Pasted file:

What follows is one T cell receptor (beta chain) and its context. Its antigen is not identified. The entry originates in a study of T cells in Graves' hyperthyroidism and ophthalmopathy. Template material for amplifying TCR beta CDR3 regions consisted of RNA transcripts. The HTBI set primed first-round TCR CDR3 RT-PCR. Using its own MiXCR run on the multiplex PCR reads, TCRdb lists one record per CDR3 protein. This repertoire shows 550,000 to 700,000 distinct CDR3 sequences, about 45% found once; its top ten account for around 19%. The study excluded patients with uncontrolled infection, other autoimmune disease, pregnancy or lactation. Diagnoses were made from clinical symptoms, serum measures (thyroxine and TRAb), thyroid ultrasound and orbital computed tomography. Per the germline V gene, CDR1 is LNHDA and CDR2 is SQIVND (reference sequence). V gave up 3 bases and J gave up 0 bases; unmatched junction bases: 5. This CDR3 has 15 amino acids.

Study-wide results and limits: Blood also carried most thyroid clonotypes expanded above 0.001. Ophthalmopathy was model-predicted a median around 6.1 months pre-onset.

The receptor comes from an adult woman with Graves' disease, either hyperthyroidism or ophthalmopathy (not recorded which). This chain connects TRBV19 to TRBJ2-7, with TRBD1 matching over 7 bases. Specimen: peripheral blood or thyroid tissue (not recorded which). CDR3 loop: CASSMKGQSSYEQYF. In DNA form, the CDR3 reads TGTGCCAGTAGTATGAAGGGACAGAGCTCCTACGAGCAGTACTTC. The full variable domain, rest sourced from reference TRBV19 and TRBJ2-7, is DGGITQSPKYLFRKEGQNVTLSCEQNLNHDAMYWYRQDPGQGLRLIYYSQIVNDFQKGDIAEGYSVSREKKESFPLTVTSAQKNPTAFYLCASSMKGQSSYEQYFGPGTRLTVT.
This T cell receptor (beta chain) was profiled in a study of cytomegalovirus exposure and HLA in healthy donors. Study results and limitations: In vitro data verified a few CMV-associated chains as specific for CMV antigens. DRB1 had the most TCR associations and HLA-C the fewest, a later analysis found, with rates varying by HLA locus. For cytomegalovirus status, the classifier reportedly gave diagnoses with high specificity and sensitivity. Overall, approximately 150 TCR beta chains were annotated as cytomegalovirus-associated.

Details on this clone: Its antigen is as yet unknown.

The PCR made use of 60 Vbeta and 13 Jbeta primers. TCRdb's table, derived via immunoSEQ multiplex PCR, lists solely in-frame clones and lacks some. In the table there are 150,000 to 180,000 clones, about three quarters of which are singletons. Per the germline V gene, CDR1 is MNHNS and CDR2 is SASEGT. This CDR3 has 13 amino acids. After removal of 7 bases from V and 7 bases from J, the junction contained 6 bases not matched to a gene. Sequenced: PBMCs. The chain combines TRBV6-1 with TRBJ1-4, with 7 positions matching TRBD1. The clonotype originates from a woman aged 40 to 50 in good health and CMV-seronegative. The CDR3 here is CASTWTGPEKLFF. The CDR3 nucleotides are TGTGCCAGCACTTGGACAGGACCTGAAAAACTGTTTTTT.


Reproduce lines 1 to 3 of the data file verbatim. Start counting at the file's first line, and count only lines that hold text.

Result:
What follows is one T cell receptor (beta chain) and its context. Its antigen is not identified. The entry originates in a study of T cells in Graves' hyperthyroidism and ophthalmopathy. Template material for amplifying TCR beta CDR3 regions consisted of RNA transcripts. The HTBI set primed first-round TCR CDR3 RT-PCR. Using its own MiXCR run on the multiplex PCR reads, TCRdb lists one record per CDR3 protein. This repertoire shows 550,000 to 700,000 distinct CDR3 sequences, about 45% found once; its top ten account for around 19%. The study excluded patients with uncontrolled infection, other autoimmune disease, pregnancy or lactation. Diagnoses were made from clinical symptoms, serum measures (thyroxine and TRAb), thyroid ultrasound and orbital computed tomography. Per the germline V gene, CDR1 is LNHDA and CDR2 is SQIVND (reference sequence). V gave up 3 bases and J gave up 0 bases; unmatched junction bases: 5. This CDR3 has 15 amino acids.

Study-wide results and limits: Blood also carried most thyroid clonotypes expanded above 0.001. Ophthalmopathy was model-predicted a median around 6.1 months pre-onset.

The receptor comes from an adult woman with Graves' disease, either hyperthyroidism or ophthalmopathy (not recorded which). This chain connects TRBV19 to TRBJ2-7, with TRBD1 matching over 7 bases. Specimen: peripheral blood or thyroid tissue (not recorded which). CDR3 loop: CASSMKGQSSYEQYF. In DNA form, the CDR3 reads TGTGCCAGTAGTATGAAGGGACAGAGCTCCTACGAGCAGTACTTC. The full variable domain, rest sourced from reference TRBV19 and TRBJ2-7, is DGGITQSPKYLFRKEGQNVTLSCEQNLNHDAMYWYRQDPGQGLRLIYYSQIVNDFQKGDIAEGYSVSREKKESFPLTVTSAQKNPTAFYLCASSMKGQSSYEQYFGPGTRLTVT.